Dutch Cowboy Dairy 6/22/12
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Department of Health and Human Services
|Public Health Service|
Food and Drug Administration
| ||Denver District Office |
Bldg. 20-Denver Federal Center
P.O. Box 25087
6th Avenue & Kipling Street
Denver, Colorado 80225-0087
June 22, 2012
Mr. Paul P. Byl, Co-Owner
Mr. Steven Byl, Co-Owner
Dutch Cowboy Dairy, LLC
6215 North West Frontage Road
Paragonah, UT 84760
Ref. #: DEN-12-17-WL
Dear Messrs. Byl:
On April 24 – May 7, 2012, the U.S. Food and Drug Administration (FDA) conducted an investigation of your dairy operation located at 6215 North West Frontage Road, Paragonah, Utah. This letter notifies you of the violations of the Federal Food, Drug, and Cosmetic Act (the Act) that we found during our investigation of your operation. You can find the Act, and its associated regulations, on the Internet through links on the FDA’s web page at www.fda.gov
We found that you offered an animal for sale for slaughter as food that was adulterated. Under section 402(a)(2)(C)(ii) of the Act, [21 U.S.C. § 342(a)(2)(C)(ii)] a food is deemed to be adulterated if it bears or contains a new animal drug that is unsafe under section 512 of the Act, [21 U.S.C. § 360b]. Further, under section 402(a)(4) of the Act, [21 U.S.C. § 342(a)(4)], a food is deemed to be adulterated if it has been held under insanitary conditions whereby it may have been rendered injurious to health.
Specifically, our investigation revealed that on or about December 16, 2011, you delivered for slaughter as food, a dairy cow identified with (b)(4). The cow was slaughtered on or about December 19, 2011. United States Department of Agriculture, Food Safety and Inspection Service (USDA/FSIS) analysis of tissue samples collected from that animal identified the presence of 4.12 parts per million (ppm) Dihydrostreptomycin in the kidney tissue.
FDA has established a tolerance of 2.0 ppm for residues of Dihydrostreptomycin in the uncooked edible tissues of cattle, as codified in Title 21, Code of Federal Regulations, Section 556.200, (21 CFR 556.200). The presence of this drug in the edible tissue of this animal in this amount causes the food to be adulterated within the meaning of section 402(a)(2)(C)(ii) of the Act, [21 U.S.C. § 342(a)(2)(C)(ii)].
Our investigation also found that you hold animals under conditions that are so inadequate that medicated animals bearing potentially harmful drug residues are likely to enter the food supply. For example, you failed to maintain an adequate system to ensure that animals medicated by you have been withheld from slaughter for appropriate periods of time to permit depletion of potentially hazardous residues of drugs from edible tissues. In addition, you failed to maintain and review complete treatment records for medicated animals that are sold for food. Food from animals held under such conditions is adulterated within the meaning of section 402(a)(4) of the Act, [21 U.S.C. § 342(a)(4)].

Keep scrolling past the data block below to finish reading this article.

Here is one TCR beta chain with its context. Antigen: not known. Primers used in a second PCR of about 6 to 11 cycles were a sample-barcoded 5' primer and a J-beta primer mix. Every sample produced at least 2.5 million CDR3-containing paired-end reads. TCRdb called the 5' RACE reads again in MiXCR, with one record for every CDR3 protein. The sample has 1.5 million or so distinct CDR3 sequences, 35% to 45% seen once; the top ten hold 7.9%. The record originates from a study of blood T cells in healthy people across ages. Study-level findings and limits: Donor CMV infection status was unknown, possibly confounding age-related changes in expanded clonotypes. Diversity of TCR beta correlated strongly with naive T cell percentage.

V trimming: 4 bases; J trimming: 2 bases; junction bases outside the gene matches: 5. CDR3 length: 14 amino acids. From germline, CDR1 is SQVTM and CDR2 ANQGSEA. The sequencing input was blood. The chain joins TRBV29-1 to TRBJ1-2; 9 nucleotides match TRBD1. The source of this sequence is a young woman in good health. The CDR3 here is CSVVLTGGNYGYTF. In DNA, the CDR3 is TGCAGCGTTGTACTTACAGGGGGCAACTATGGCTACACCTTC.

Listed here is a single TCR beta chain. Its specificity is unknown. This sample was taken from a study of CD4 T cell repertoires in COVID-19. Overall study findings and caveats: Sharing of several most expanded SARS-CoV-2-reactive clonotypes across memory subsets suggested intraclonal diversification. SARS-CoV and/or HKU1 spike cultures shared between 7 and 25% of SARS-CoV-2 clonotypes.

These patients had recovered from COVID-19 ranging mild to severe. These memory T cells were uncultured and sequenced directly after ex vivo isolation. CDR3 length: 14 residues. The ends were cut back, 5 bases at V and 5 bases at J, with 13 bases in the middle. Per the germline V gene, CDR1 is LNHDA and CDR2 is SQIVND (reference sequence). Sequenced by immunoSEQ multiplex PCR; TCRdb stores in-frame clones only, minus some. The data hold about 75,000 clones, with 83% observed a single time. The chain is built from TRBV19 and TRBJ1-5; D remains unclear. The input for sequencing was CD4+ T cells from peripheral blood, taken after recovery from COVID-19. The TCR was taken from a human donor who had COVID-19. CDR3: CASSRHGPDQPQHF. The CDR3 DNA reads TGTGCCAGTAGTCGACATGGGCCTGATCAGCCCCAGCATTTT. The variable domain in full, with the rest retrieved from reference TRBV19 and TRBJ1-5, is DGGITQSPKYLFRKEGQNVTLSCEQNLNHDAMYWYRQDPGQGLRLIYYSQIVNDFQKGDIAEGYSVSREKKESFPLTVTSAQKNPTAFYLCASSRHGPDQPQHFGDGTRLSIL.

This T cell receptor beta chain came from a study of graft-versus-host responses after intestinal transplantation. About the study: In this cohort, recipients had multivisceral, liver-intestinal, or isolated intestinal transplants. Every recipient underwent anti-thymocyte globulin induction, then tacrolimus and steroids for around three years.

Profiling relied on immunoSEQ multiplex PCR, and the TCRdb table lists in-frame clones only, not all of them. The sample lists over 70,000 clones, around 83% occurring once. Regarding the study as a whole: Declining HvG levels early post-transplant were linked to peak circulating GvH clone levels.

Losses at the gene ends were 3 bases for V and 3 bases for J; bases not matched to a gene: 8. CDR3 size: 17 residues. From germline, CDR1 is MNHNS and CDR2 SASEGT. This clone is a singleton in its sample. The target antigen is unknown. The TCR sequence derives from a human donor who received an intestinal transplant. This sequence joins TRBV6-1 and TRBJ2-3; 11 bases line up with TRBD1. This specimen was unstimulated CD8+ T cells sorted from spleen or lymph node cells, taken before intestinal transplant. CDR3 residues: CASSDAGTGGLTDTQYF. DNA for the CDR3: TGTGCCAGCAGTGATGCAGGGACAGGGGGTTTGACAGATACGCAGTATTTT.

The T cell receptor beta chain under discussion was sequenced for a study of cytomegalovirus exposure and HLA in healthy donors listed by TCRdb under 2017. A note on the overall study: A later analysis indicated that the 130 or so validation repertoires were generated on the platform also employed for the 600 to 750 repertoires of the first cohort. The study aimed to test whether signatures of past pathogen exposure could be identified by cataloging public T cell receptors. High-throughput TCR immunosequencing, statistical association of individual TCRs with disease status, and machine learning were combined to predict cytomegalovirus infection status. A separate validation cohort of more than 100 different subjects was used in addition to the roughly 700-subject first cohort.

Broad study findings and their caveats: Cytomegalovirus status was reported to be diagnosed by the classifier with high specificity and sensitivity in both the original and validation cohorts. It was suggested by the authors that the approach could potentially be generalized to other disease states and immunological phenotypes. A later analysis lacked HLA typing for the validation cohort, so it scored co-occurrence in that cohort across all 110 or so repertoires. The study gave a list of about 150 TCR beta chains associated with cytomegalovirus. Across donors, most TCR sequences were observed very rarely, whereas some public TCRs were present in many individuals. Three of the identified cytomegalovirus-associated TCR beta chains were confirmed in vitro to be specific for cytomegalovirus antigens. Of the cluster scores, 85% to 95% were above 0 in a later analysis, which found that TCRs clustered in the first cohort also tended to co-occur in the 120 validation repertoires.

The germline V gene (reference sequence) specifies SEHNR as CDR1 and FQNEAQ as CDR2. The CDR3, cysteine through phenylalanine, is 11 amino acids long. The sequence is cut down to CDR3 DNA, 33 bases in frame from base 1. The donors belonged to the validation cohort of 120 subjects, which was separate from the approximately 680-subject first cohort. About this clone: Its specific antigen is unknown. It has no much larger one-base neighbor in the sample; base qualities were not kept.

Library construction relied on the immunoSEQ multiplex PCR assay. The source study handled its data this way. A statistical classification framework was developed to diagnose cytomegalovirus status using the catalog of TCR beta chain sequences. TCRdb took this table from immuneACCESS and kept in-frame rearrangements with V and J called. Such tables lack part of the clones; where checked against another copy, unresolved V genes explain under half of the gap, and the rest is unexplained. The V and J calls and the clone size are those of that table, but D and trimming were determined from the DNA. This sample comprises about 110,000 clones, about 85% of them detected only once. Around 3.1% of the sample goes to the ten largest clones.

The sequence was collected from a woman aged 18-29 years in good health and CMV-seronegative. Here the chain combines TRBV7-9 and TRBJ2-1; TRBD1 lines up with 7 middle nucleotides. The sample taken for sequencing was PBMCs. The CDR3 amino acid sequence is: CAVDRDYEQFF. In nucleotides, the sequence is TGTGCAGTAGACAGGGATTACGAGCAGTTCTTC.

We acknowledge receipt of your letter dated May 5, 2012 in which you assert that the dairy cow with head tag (b)(4) was not your cow. However, based on the information obtained during our investigation, we disagree. Your response has been placed in your permanent file. We also acknowledge that during our inspection you made the decision to stop using (b)(4), the Penicillin and Dihydrostreptomycin containing product most likely responsible for the illegal drug residue.
With respect to the USDA/FSIS illegal residue report, (b)(4), our investigation found no evidence that your firm was responsible for the illegal Gentamicin residue in the dairy cow identified with retain tag (b)(4).
The above is not intended to be an all-inclusive list of violations. As a producer of animals offered for use as food, you are responsible for ensuring that your overall operation and the foods you distribute are in compliance with the law.
You should take prompt action to correct the violations described in this letter and to establish procedures to ensure that these violations do not recur. Failure to do so may result in regulatory action without further notice such as seizure and/or injunction.
You should notify this office in writing within fifteen (15) working days of receiving this letter of any additional steps you have taken to bring your firm into compliance with the law. Your response should include each step that has been taken or will be taken to correct the violations and prevent their recurrence. If corrective action cannot be completed within fifteen (15) working days, state the reason for the delay and the timeframe within which the corrections will be completed. Please include copies of any available documentation, such as written procedures, and inventory records, demonstrating that corrections have been made.
Your written response should be sent to: William H. Sherer, Compliance Officer, U.S. Food and Drug Administration, P.O. Box 25087, (6th
Avenue and Kipling Street, DFC, Bldg 20), Denver, CO 80225-0087. If you have any questions about this letter, please contact Mr. Sherer at (303) 236-3051, or by email at firstname.lastname@example.org
LaTonya M. Mitchell
Denver District Director
Ronald C. Nelson, D.V.M.
Denver District Manager
PO Box 25387
DFC, Bldg 45
Denver, CO 80225
Mr. Leonard M. Blackham, Commissioner
Utah Department of Agriculture and Food
350 N Redwood Road
PO Box 146500
Salt Lake City UT 84114-6500